A second false start. But in the meantime, I’d been making progress in another way. After getting approached by the second publisher, I realised that this crazy idea of writing a book might actually happen one day, possibly very soon, and that I knew absolutely nothing about the process of securing a deal, the terms of a publishing contract, who I should be working with, how much it would be worth etc etc. I’d heard about some bad experiences that other authors had had and I didn’t want to end up with a contract that wasn’t worth the many months of work I would put into writing the book or with some small print that led to frustration further down the line. Having handled my blog solo for years, I decided that now was the time to seek expert help – I wanted to get a literary agent.

Now, I know many craft authors have channelled the spirit of DIY and successfully secured book deals on their own, and I really admire them for that. For me, however, getting a literary agent was one of the best decisions I’ve made. Yes, they take commission. But for me it’s been sooooo worth it in terms of their knowledge of the industry, the contacts they have, the way they champion their authors, the negotiation skills they bring to the table, the questions they know to ask, their fine-print scrutinisation skills, and the moral support and hand-holding they can offer throughout the whole process, from writing a proposal to release. Oh and it’s in their interest to ensure that you’re paid properly for the hard work you put in!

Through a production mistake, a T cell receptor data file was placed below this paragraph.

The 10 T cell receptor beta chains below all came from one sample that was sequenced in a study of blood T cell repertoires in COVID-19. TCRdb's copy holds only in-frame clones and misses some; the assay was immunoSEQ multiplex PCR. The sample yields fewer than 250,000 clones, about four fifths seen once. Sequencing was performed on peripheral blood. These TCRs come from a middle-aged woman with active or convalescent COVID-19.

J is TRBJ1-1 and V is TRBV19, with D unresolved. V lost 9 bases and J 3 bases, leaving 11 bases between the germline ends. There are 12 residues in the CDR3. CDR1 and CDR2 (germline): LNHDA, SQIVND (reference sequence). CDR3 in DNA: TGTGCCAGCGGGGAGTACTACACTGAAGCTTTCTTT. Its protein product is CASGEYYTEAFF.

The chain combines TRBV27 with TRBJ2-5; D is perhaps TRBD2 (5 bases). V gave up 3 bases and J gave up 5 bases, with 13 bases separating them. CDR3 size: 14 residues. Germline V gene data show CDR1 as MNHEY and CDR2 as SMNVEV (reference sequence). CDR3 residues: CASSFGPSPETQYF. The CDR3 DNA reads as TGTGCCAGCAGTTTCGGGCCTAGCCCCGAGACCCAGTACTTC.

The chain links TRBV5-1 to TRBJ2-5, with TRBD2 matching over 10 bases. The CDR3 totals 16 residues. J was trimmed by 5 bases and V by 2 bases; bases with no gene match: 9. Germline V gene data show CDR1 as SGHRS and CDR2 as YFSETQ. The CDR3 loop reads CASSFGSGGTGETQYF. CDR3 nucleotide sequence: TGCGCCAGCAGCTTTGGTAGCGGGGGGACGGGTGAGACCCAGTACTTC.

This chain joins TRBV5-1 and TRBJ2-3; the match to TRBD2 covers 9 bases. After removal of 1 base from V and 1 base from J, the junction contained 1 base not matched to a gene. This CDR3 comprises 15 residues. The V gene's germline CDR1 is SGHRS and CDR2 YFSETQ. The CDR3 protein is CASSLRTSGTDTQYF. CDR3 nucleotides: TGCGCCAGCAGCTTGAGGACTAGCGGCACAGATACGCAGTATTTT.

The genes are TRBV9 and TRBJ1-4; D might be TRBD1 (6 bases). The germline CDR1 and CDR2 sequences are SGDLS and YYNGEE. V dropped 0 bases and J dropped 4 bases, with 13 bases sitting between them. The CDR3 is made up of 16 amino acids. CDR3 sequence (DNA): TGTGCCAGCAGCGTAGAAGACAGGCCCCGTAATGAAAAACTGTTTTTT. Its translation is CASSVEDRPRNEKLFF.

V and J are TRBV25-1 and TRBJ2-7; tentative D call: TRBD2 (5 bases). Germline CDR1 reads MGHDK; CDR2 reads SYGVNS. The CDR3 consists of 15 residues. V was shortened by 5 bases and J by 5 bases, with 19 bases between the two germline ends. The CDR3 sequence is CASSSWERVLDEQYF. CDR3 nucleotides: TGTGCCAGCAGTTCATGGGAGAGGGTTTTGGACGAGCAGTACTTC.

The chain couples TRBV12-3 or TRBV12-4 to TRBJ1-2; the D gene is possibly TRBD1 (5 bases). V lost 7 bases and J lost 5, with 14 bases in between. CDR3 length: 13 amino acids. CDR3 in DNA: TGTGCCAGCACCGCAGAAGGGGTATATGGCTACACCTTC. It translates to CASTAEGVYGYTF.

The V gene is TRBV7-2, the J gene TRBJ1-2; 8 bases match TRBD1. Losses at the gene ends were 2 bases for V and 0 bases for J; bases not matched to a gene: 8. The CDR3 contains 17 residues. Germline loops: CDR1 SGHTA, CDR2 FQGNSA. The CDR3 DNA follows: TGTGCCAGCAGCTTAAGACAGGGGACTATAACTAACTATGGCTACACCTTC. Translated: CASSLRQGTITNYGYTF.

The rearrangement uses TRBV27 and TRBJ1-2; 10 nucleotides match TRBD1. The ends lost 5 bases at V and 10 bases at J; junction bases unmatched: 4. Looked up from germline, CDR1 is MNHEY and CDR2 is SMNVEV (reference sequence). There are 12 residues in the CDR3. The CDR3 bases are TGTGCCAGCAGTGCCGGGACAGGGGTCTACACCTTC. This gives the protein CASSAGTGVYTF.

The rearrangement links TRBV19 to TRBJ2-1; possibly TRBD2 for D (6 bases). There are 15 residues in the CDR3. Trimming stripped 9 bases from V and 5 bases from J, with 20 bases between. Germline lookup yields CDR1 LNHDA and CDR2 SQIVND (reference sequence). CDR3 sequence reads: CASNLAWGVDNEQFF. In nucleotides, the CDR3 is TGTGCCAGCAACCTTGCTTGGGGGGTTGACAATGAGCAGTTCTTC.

So how do you find an agent? To be honest, I don’t know. All I know is how I got mine. One night, I fired off a short ‘n’ sweet email to an author I admire, who specialises in a totally different subject (so neither she nor her agent would consider me a competitor or conflict of interest), expressing my admiration (hopefully without sounding too much like a creepy stalker) and asking whether she had any advice for me on whether to get an agent or go it alone. (Tip for emailing a busy person: keep it brief and easy to answer!) Knowing how many emails she probably receives, I didn’t expect her to reply, let alone send me the email address of her agent, but that’s exactly what she did! Wow. I am extremely grateful to her for that!